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Stock Market Volatility: Examining North America, Europe and Asia

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  • Gamini Premaratne
  • Lakshmi Bala

Abstract

An understanding of volatility in stock markets is important for determining the cost of capital and for assessing investment and leverage decisions as volatility is synonymous with risk. Substantial changes in volatility of financial markets are capable of having significant negative effects on risk averse investors. Using daily returns from 1992 to 2002, we investigate volatility co-movement between the Singapore stock market and the markets of US, UK, Hong Kong and Japan. In order to gauge volatility comovement, we employ econometric models of (i) Univariate GARCH (ii) Vector Autoregression and (iii) a Multivariate and Asymmetric Multivariate GARCH model with GJR extensions. The empirical results indicate that there is a high degree of volatility co-movement between Singapore stock market and that of Hong Kong, US, Japan and UK (in that order). Results support small but significant volatility spillover from Singapore into Hong Kong, Japan and US markets despite the latter three being dominant markets. Most of the previous research concludes that spillover effects are significant only from the dominant market to the smaller market and that the volatility spillover effects are unidirectional. Our study evinces that it is plausible for volatility to spill over from the smaller market to the dominant market. At a substantive level, studies on volatility co-movement and spillover provide useful information for risk analysis.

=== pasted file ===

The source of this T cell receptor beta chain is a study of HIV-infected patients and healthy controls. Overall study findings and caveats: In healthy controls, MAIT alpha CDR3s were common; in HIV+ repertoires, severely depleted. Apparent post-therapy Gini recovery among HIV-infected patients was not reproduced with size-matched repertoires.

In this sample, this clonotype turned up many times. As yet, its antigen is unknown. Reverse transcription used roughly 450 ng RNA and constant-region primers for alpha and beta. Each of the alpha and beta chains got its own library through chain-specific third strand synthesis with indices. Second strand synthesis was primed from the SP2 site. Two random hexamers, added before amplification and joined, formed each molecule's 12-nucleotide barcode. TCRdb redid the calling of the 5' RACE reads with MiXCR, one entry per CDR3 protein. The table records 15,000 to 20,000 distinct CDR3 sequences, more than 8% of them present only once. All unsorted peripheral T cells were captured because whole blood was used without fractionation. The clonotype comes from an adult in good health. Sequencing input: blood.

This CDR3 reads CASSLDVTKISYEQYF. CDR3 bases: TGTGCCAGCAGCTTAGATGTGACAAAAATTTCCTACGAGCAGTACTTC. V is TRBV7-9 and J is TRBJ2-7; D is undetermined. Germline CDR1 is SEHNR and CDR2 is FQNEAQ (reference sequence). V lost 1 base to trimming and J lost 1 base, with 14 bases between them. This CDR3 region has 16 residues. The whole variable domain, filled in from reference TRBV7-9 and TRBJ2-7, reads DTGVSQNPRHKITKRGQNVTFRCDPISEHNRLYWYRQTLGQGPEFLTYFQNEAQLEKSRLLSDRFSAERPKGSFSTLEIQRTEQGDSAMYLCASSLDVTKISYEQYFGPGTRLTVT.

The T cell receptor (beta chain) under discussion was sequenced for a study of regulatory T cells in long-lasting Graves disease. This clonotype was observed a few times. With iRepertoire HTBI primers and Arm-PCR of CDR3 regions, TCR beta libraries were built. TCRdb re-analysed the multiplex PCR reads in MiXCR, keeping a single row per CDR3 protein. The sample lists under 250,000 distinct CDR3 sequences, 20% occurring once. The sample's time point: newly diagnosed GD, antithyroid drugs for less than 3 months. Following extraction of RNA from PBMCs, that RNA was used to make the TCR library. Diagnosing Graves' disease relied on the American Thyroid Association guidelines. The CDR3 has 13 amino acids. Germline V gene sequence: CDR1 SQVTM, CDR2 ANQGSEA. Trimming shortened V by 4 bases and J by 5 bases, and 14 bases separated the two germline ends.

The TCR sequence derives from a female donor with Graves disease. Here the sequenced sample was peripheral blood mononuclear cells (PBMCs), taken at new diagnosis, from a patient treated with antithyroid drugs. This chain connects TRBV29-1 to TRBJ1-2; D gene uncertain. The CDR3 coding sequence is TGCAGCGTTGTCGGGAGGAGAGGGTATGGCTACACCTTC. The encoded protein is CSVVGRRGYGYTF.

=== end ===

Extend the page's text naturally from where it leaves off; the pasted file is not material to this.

Suggested Citation

  • Gamini Premaratne & Lakshmi Bala, 2004. "Stock Market Volatility: Examining North America, Europe and Asia," Econometric Society 2004 Far Eastern Meetings 479, Econometric Society.
  • Handle: RePEc:ecm:feam04:479
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    References listed on IDEAS

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    1. G. William Schwert, 1997. "Stock Market Volatility: Ten Years After the Crash," Center for Financial Institutions Working Papers 97-51, Wharton School Center for Financial Institutions, University of Pennsylvania.
    2. Tom Engsted & Carsten Tanggaard, 2004. "The Comovement of US and UK Stock Markets," European Financial Management, European Financial Management Association, vol. 10(4), pages 593-607.
    3. Campbell, John Y. & Hentschel, Ludger, 1992. "No news is good news *1: An asymmetric model of changing volatility in stock returns," Journal of Financial Economics, Elsevier, vol. 31(3), pages 281-318, June.
    4. Nelson, Daniel B, 1991. "Conditional Heteroskedasticity in Asset Returns: A New Approach," Econometrica, Econometric Society, vol. 59(2), pages 347-370, March.
    5. Koutmos, Gregory & Booth, G Geoffrey, 1995. "Asymmetric volatility transmission in international stock markets," Journal of International Money and Finance, Elsevier, vol. 14(6), pages 747-762, December.
    6. Schwert, G William, 1989. " Why Does Stock Market Volatility Change over Time?," Journal of Finance, American Finance Association, vol. 44(5), pages 1115-1153, December.
    7. Engle, Robert F & Ng, Victor K, 1993. " Measuring and Testing the Impact of News on Volatility," Journal of Finance, American Finance Association, vol. 48(5), pages 1749-1778, December.
    8. Bekaert, Geert & Harvey, Campbell R., 1997. "Emerging equity market volatility," Journal of Financial Economics, Elsevier, vol. 43(1), pages 29-77, January.